British Airways 747 to start new life as film set

Oct 22, 2020

This post contains references to products from one or more of our advertisers. We may receive compensation when you click on links to those products. Terms apply to the offers listed on this page. For an explanation of our Advertising Policy, visit this page.

A retired British Airways 747 aircraft will set off for a new role as a film and TV set in Surrey, England today.

The aircraft will be handed over to Dunsfold Aerodrome near Cranleigh where it will be preserved as a commercial film set and training facility, according to British Airways.

For more TPG news delivered each morning to your inbox, sign up for our daily newsletter.

The plan is for the 747 to feature “more prominently in front of the camera” and be used as a mock-up for interior and exterior shots for TV and film.

The 747, registration G-CIVW, that is due to be used as a film set. (Photo by Nicky Kelvin/The Points Guy)

The aircraft, registration G-CIVW and that TPG U.K. Director of Content Nicky Kelvin was lucky enough to photograph, will depart from Cardiff Airport at 1.30 p.m. as flight number BA1978E, landing at its new home at Dunsfold Aerodrome at 2.15 p.m.

It will keep its Chatham Dockyard livery and be stored in public view on the airfield — eventually, BA says that the aircraft will be opened up as an exhibition for visitors to experience up close the size and scale of the fondly named “Queen of the Skies”.

Jim McAllister, Chief Executive, Dunsfold Aerodrome, said: “The 747 is a unique and important piece of aviation history and we are excited to be taking delivery of this retired aircraft at Dunsfold Aerodrome.

Aerial photograph of Dunsfold Aerodrome. (Photograph by David Goddard/Getty Images)

“Whilst G-CIVW will no longer fly, the aircraft will be preserved and given a new lease of life in the world of TV and film, training and special events.”

The airfield, where “Top Gear” and scenes from “Mission: Impossible 7” have been filmed, is 13 miles from Gatwick Airport and is used for a variety of aircraft operations including flight testing, maintenance, repair, storage, hangarage and apron parking.

The 747 has earned its place on the big screen — after entering the British Airways fleet on 15 May 1998, it has operated 11,424 flights and flew 90,617 hours over 45 million miles.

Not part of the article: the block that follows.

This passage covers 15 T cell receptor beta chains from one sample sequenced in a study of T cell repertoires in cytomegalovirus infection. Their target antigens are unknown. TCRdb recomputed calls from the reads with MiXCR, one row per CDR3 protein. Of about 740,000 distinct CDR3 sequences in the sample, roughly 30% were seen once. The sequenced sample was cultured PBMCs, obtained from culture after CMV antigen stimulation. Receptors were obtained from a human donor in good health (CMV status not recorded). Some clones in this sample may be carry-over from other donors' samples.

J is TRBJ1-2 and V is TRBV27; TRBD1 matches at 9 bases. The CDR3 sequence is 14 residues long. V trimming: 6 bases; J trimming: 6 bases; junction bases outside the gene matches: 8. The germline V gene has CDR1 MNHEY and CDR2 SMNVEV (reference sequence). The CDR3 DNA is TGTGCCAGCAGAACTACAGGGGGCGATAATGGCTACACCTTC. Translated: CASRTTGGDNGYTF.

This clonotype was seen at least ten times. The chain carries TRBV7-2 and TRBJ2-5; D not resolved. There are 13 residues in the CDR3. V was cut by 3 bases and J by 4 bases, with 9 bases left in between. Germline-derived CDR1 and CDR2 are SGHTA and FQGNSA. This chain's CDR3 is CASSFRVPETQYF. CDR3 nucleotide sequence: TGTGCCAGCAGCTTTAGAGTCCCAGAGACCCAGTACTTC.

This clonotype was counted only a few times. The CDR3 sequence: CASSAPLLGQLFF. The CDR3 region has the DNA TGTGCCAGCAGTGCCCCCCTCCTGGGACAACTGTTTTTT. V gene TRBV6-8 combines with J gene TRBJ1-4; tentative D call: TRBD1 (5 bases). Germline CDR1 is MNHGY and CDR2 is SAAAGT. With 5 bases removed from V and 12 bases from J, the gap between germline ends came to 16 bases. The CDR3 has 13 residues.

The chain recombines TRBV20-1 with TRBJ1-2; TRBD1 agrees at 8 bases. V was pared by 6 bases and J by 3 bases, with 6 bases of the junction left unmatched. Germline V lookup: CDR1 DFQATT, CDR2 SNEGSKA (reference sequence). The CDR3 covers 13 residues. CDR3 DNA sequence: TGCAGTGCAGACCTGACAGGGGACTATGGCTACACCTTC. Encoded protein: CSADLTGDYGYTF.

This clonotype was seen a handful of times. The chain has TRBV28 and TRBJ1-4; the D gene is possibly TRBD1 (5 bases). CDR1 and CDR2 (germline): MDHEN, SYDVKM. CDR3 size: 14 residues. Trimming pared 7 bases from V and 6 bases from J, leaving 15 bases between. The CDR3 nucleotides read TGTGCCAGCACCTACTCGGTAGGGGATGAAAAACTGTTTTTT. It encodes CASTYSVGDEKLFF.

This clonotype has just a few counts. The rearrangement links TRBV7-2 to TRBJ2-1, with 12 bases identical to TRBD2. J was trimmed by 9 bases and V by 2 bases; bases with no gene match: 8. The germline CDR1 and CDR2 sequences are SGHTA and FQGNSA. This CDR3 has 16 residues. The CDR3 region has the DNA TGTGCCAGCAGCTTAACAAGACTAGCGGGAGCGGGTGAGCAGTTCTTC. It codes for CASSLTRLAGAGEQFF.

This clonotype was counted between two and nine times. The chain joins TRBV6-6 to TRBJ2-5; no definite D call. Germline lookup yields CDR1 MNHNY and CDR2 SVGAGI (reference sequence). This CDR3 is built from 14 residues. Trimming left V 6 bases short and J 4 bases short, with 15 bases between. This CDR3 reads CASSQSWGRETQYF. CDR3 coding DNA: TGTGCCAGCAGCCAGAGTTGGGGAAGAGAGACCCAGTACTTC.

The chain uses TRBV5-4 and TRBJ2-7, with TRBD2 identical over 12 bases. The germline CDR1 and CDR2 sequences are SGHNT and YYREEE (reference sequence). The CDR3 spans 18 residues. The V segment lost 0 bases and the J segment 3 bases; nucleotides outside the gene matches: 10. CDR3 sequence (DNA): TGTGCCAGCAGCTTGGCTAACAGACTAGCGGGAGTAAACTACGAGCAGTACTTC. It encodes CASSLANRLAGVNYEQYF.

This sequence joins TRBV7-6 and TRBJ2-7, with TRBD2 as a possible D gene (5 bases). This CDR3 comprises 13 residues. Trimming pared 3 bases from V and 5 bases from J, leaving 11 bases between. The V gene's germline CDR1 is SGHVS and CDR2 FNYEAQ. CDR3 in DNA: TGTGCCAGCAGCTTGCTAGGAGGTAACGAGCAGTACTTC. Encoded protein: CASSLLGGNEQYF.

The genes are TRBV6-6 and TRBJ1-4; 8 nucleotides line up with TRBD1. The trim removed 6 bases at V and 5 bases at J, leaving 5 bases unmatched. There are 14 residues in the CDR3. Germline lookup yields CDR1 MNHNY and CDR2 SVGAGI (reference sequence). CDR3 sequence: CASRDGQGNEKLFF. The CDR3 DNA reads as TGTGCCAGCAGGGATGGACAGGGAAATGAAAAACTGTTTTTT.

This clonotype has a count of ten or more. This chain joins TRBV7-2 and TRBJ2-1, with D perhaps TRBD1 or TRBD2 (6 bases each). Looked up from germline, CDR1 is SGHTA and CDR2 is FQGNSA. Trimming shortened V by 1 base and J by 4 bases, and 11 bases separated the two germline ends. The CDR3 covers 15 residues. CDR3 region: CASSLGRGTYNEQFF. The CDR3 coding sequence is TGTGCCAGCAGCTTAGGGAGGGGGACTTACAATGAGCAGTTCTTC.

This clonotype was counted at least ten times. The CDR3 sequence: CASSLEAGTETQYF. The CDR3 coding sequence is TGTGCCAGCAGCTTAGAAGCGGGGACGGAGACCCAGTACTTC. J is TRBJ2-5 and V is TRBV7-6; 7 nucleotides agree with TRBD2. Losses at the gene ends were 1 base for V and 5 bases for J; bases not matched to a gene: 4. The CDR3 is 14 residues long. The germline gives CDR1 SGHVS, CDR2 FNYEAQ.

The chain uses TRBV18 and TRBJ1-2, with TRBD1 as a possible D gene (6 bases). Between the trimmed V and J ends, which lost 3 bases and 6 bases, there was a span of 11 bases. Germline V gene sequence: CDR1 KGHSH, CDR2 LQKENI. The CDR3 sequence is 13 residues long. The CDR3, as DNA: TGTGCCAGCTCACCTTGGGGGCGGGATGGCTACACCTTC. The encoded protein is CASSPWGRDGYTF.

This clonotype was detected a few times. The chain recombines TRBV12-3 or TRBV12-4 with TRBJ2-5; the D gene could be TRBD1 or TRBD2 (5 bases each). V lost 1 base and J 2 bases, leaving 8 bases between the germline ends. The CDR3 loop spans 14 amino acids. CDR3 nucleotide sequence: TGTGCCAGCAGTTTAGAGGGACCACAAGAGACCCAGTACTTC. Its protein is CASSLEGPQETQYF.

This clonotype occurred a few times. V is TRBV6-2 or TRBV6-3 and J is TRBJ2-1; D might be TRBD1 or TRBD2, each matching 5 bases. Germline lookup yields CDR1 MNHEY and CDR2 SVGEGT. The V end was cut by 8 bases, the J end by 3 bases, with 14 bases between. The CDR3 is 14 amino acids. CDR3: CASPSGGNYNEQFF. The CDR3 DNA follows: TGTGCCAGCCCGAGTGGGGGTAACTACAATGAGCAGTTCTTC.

Its last passenger flight was from Boston to Heathrow on 28 March 2020.

Featured photo by Nicolas Economou/NurPhoto via Getty Images

The All-New United Quest℠ Card

WELCOME OFFER: Up to 100,000 bonus miles


CARD HIGHLIGHTS: 3X miles on United® purchases

*Bonus value is an estimated value calculated by TPG and not the card issuer. View our latest valuations here.

Apply Now
More Things to Know
  • Earn 80K bonus miles after you spend $5,000 on purchases in the first 3 months your account is open. Plus, an additional 20K bonus miles after you spend $10,000 in the first 6 months
  • $250 Annual Fee
  • Earn 3X miles on United® purchases, 2X miles at restaurants, on select streaming services & all other travel, 1X on all other purchases
  • Earn 3X miles on United Airlines purchases
  • Earn 2X miles at restaurants and on select streaming services
  • Earn 2X miles on all other travel
  • Earn 1X mile on all other purchases
  • Each year, receive a $125 credit on United® purchases and two 5k-mile anniversary award flight credits. Terms apply.
Regular APR
16.49% to 23.49% Variable
Annual Fee
Balance Transfer Fee
Either $5 or 5% of the amount of each transfer, whichever is greater.
Recommended Credit
Excellent, Good

Editorial Disclaimer: Opinions expressed here are the author’s alone, not those of any bank, credit card issuer, airlines or hotel chain, and have not been reviewed, approved or otherwise endorsed by any of these entities.

Disclaimer: The responses below are not provided or commissioned by the bank advertiser. Responses have not been reviewed, approved or otherwise endorsed by the bank advertiser. It is not the bank advertiser’s responsibility to ensure all posts and/or questions are answered.